Similar to chain drives, a gear and sprocket drive needs to be kept clean and lubricated. Both styles can be noisy, especially if operated at higher speeds. Direct drives are sometimes used and work quite well.
One of the biggest challenges with a direct drive in a manure system is debris. Long fibers, strings, placenta, etc. tend to get wrapped and tangled on the supporting framework on the drive end.
Another option is a belt drive. Belts don’t require any lubrication or maintenance, but they may require periodic adjustments to maintain proper tension. Without proper tension, or when a drum has become heavily loaded, belts have a tendency to slip and, if not corrected immediately, will result in a plugged drum.
Belt and direct drives provide the smoothest and quietest operation of any drive system.
3. What style of trunnion wheels are used?
Nearly every make and model of Rotary Drum requires that the drum rest and rotate on trunnion wheels. Some companies use wheels with integral, non-greasable bearings. Since these wheels continuously operate in the wet, manure environment, even the best shielded bearings eventually succumb to the manure.
The drum rests on four trunnion wheels.
Other designs use a shaft-mounted wheel, supported at each end by a bearing that is physically removed from the material being processed. In addition, this design allows for each bearing to be greased and shielded with additional seals.
Greasing the bearings and seals should be part of the weekly maintenance for any Rotary Drum system. If a centralized grease bank is used, the time required for greasing will be minimal. At a minimum, the greasing should be able to be accomplished without the need to remove the guarding.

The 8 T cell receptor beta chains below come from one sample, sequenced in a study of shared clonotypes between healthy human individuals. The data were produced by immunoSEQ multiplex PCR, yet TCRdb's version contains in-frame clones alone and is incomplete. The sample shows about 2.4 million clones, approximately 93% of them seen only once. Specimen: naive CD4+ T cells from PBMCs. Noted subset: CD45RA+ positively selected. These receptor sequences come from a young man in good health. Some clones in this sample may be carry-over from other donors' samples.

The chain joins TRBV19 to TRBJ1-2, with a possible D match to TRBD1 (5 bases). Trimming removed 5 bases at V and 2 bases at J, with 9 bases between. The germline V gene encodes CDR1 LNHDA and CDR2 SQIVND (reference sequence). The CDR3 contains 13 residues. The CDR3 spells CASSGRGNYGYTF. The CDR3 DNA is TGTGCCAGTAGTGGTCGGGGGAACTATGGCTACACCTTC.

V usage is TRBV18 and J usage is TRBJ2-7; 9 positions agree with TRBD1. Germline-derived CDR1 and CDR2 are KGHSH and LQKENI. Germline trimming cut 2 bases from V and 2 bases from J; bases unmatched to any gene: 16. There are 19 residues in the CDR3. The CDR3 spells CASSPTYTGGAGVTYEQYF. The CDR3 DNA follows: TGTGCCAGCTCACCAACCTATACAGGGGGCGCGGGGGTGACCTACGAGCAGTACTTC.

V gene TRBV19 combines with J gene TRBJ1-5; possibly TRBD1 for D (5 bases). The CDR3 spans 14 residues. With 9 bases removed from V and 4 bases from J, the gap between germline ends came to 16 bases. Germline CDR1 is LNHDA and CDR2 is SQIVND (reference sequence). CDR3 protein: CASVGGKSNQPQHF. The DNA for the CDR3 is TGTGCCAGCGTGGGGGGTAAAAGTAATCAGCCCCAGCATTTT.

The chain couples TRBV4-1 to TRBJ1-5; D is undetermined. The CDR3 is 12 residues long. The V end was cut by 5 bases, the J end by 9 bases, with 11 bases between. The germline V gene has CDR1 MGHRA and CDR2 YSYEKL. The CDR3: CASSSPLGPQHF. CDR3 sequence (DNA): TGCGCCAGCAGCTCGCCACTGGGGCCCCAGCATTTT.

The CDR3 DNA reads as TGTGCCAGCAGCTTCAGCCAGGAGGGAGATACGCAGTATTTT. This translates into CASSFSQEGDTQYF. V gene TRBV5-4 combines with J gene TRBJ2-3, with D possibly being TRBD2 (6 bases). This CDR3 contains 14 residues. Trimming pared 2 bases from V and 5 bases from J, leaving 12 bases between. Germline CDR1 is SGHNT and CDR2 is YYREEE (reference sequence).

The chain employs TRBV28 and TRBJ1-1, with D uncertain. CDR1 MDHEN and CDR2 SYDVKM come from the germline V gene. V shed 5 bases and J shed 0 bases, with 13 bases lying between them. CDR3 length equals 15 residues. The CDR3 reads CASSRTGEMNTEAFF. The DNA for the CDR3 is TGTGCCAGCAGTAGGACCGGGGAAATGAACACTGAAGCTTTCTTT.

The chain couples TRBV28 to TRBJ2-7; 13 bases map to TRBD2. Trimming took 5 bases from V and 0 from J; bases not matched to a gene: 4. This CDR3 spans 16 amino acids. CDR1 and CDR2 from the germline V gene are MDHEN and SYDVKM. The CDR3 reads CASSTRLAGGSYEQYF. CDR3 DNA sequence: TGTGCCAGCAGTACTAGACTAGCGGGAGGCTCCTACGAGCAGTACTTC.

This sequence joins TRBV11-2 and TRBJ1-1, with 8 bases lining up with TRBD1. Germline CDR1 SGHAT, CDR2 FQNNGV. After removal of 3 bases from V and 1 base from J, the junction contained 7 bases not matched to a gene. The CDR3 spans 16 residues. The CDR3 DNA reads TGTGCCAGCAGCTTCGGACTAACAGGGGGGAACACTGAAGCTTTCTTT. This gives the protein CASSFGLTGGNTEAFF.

4. Is it versatile?
Manure consistencies can be unpredictable. Rotary Drums can be outfitted with a variety of screen sizes and types. The design of the rotary screen should allow for the selection and use of different screen media.
Coarse particle separation can be accomplished with using perforated plate material, while finer separation requires the use of mesh screens. Occasionally a combination of mesh and perforated plate produces the best separation.
Perforated plate screen (left) and fine mesh screen (right) produce the best separation.
Screens should also be able to be replaced with reasonable time and effort. Prior to installing any rotary screen, make sure to check with the manufacturer to ensure you’ll have good access to the drum section if repairs need to be made.
5. Is there any kind of cleaning mechanism included?
Screens become plugged with manure, foreign material, debris and mineral deposits, decreasing their ability to screen material and sometimes rendering them ineffective.
Just like any manure separation system, rotary screens will require periodic cleaning. This can be automated with a clean-in-place (CIP) system or performed manually with a pressure washer. Most manufacturers offer some form of CIP system to keep the screens clean and operating at peak efficiency.
CIP system keeps the screen clean.
Dairy producers looking for a proven and trouble free method of manure separation should consider using Rotary Drums to separate solids from the manure stream. Multiple companies can provide machines with a proven track record in the dairy industry and can provide years of trouble free operation.